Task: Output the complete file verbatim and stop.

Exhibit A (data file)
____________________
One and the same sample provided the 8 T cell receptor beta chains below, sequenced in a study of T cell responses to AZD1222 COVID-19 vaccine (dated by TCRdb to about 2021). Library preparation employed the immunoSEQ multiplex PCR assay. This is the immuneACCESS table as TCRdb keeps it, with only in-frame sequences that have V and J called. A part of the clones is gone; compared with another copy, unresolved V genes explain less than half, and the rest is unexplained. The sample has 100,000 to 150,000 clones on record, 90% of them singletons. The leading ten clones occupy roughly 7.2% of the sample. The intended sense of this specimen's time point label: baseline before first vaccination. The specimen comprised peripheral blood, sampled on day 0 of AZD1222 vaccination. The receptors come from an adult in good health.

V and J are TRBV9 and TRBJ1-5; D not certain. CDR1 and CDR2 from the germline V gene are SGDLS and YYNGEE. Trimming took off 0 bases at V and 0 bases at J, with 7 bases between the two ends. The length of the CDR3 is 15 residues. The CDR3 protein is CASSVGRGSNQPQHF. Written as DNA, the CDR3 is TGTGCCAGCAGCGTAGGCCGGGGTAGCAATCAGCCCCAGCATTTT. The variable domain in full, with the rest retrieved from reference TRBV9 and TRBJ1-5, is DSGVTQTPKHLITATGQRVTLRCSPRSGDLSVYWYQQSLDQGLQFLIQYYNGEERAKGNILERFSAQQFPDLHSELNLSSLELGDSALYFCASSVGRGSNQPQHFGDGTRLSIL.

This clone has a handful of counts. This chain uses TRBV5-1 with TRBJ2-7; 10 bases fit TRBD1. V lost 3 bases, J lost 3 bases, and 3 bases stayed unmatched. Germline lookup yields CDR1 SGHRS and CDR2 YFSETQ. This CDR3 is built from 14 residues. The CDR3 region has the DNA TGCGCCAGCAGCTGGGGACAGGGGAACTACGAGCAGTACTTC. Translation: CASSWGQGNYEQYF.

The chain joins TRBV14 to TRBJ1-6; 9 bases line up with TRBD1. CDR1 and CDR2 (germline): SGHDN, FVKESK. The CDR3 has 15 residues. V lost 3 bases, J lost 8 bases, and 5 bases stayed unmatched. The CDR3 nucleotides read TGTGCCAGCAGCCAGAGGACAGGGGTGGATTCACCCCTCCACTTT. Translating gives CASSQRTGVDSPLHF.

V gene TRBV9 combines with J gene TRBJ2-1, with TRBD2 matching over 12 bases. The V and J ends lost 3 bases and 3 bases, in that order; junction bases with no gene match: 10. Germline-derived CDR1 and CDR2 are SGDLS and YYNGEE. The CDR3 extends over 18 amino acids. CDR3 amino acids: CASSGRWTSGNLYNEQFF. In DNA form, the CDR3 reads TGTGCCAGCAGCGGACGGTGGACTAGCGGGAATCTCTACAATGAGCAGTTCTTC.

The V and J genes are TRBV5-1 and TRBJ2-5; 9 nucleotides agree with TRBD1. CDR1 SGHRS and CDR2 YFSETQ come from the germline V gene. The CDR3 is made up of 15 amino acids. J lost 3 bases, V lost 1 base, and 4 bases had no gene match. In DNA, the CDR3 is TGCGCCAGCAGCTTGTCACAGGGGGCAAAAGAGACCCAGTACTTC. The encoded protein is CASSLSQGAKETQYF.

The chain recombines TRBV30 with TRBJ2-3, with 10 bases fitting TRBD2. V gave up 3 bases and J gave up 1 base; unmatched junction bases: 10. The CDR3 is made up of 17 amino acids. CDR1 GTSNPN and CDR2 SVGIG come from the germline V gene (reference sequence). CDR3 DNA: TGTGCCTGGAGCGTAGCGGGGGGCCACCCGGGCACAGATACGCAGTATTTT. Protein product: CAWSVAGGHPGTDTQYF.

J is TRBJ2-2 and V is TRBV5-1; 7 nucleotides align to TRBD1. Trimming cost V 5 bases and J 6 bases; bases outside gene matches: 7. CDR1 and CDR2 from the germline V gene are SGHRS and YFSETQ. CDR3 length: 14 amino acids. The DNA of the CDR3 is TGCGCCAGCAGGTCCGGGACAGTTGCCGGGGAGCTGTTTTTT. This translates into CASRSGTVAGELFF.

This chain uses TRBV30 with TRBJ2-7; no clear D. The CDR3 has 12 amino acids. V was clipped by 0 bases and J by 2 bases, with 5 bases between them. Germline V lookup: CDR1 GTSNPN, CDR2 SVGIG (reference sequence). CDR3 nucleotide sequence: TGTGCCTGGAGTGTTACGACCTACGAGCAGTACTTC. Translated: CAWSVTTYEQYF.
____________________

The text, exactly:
One and the same sample provided the 8 T cell receptor beta chains below, sequenced in a study of T cell responses to AZD1222 COVID-19 vaccine (dated by TCRdb to about 2021). Library preparation employed the immunoSEQ multiplex PCR assay. This is the immuneACCESS table as TCRdb keeps it, with only in-frame sequences that have V and J called. A part of the clones is gone; compared with another copy, unresolved V genes explain less than half, and the rest is unexplained. The sample has 100,000 to 150,000 clones on record, 90% of them singletons. The leading ten clones occupy roughly 7.2% of the sample. The intended sense of this specimen's time point label: baseline before first vaccination. The specimen comprised peripheral blood, sampled on day 0 of AZD1222 vaccination. The receptors come from an adult in good health.

V and J are TRBV9 and TRBJ1-5; D not certain. CDR1 and CDR2 from the germline V gene are SGDLS and YYNGEE. Trimming took off 0 bases at V and 0 bases at J, with 7 bases between the two ends. The length of the CDR3 is 15 residues. The CDR3 protein is CASSVGRGSNQPQHF. Written as DNA, the CDR3 is TGTGCCAGCAGCGTAGGCCGGGGTAGCAATCAGCCCCAGCATTTT. The variable domain in full, with the rest retrieved from reference TRBV9 and TRBJ1-5, is DSGVTQTPKHLITATGQRVTLRCSPRSGDLSVYWYQQSLDQGLQFLIQYYNGEERAKGNILERFSAQQFPDLHSELNLSSLELGDSALYFCASSVGRGSNQPQHFGDGTRLSIL.

This clone has a handful of counts. This chain uses TRBV5-1 with TRBJ2-7; 10 bases fit TRBD1. V lost 3 bases, J lost 3 bases, and 3 bases stayed unmatched. Germline lookup yields CDR1 SGHRS and CDR2 YFSETQ. This CDR3 is built from 14 residues. The CDR3 region has the DNA TGCGCCAGCAGCTGGGGACAGGGGAACTACGAGCAGTACTTC. Translation: CASSWGQGNYEQYF.

The chain joins TRBV14 to TRBJ1-6; 9 bases line up with TRBD1. CDR1 and CDR2 (germline): SGHDN, FVKESK. The CDR3 has 15 residues. V lost 3 bases, J lost 8 bases, and 5 bases stayed unmatched. The CDR3 nucleotides read TGTGCCAGCAGCCAGAGGACAGGGGTGGATTCACCCCTCCACTTT. Translating gives CASSQRTGVDSPLHF.

V gene TRBV9 combines with J gene TRBJ2-1, with TRBD2 matching over 12 bases. The V and J ends lost 3 bases and 3 bases, in that order; junction bases with no gene match: 10. Germline-derived CDR1 and CDR2 are SGDLS and YYNGEE. The CDR3 extends over 18 amino acids. CDR3 amino acids: CASSGRWTSGNLYNEQFF. In DNA form, the CDR3 reads TGTGCCAGCAGCGGACGGTGGACTAGCGGGAATCTCTACAATGAGCAGTTCTTC.

The V and J genes are TRBV5-1 and TRBJ2-5; 9 nucleotides agree with TRBD1. CDR1 SGHRS and CDR2 YFSETQ come from the germline V gene. The CDR3 is made up of 15 amino acids. J lost 3 bases, V lost 1 base, and 4 bases had no gene match. In DNA, the CDR3 is TGCGCCAGCAGCTTGTCACAGGGGGCAAAAGAGACCCAGTACTTC. The encoded protein is CASSLSQGAKETQYF.

The chain recombines TRBV30 with TRBJ2-3, with 10 bases fitting TRBD2. V gave up 3 bases and J gave up 1 base; unmatched junction bases: 10. The CDR3 is made up of 17 amino acids. CDR1 GTSNPN and CDR2 SVGIG come from the germline V gene (reference sequence). CDR3 DNA: TGTGCCTGGAGCGTAGCGGGGGGCCACCCGGGCACAGATACGCAGTATTTT. Protein product: CAWSVAGGHPGTDTQYF.

J is TRBJ2-2 and V is TRBV5-1; 7 nucleotides align to TRBD1. Trimming cost V 5 bases and J 6 bases; bases outside gene matches: 7. CDR1 and CDR2 from the germline V gene are SGHRS and YFSETQ. CDR3 length: 14 amino acids. The DNA of the CDR3 is TGCGCCAGCAGGTCCGGGACAGTTGCCGGGGAGCTGTTTTTT. This translates into CASRSGTVAGELFF.

This chain uses TRBV30 with TRBJ2-7; no clear D. The CDR3 has 12 amino acids. V was clipped by 0 bases and J by 2 bases, with 5 bases between them. Germline V lookup: CDR1 GTSNPN, CDR2 SVGIG (reference sequence). CDR3 nucleotide sequence: TGTGCCTGGAGTGTTACGACCTACGAGCAGTACTTC. Translated: CAWSVTTYEQYF.